Whether product releases are out of season or at full-blown launch phase, seldom a week goes by where Apple doesn’t see at least one new patent approved, and although it can often be difficult to keep track of them, a new one – United States Patent Application 20120250914 – is of particular interest.
Initially filed with the USPTO all the way back in March of last year, a the patent entitled “Detachable Wireless Listening Device” has finally been approved this week, and concerns a headset device intended to “be used in conjunction with a host device to provide an end user a pleasurable listening experience, especially during periods of physical activity.”
The description sounds like your typical headset, although the "wireless" description is of specific intrigue. Wireless earbuds and headphones can be purchased through many vendors, but none – as yet – ship them as standard with any noteworthy mobile products. Then again, there’s little to suggest that would be the case here, and given Apple has just spent three years revamping the old earbuds into the all new EarPods, this could be little more than another patent for the stockpile.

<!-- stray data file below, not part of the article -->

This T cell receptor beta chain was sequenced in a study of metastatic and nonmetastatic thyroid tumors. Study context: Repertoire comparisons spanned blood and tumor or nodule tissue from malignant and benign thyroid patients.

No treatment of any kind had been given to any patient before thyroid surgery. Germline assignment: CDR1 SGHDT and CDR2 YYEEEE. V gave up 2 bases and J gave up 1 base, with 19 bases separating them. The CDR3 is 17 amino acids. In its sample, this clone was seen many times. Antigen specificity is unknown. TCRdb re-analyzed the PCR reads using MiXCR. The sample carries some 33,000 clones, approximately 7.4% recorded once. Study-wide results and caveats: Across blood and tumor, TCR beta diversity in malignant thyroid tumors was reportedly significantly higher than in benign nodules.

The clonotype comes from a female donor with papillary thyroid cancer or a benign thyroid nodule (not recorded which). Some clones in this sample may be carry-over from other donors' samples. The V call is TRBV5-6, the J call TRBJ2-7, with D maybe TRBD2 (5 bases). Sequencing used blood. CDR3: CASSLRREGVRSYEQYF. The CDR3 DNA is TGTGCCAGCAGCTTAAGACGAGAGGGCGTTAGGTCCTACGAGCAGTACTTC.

Although Apple lauded the newly-designed accessory as the next biggest thing, the patent filing suggests Apple is already looking to the future, and as much as the EarPods now fit ears better than the poorly-designed originals, there’s little doubt iDevice users would welcome a wireless option from Apple.
As can be seen from the drawing, the headphones look as though they can be hooked up and used as a wired headset, as well as wireless. This presumably makes for seamless charging of the headset, which would likely pack in some very small batteries offering Apple’s usually-substantial battery retention levels.
Moreover, if the headset were to become detached – accidentally or intentionally – the device would pause, triggering a wireless mode which continues streaming audio via Bluetooth or an alternative form of communication.
All in all, it’s reasonably exciting, and although Apple’s packing of the EarPods as standard served as faux generosity (given the 30-pin dock to Lightning connector costs $25, for example), I am not so sure this product – if ever released to the public – would be a part of the unboxing experience.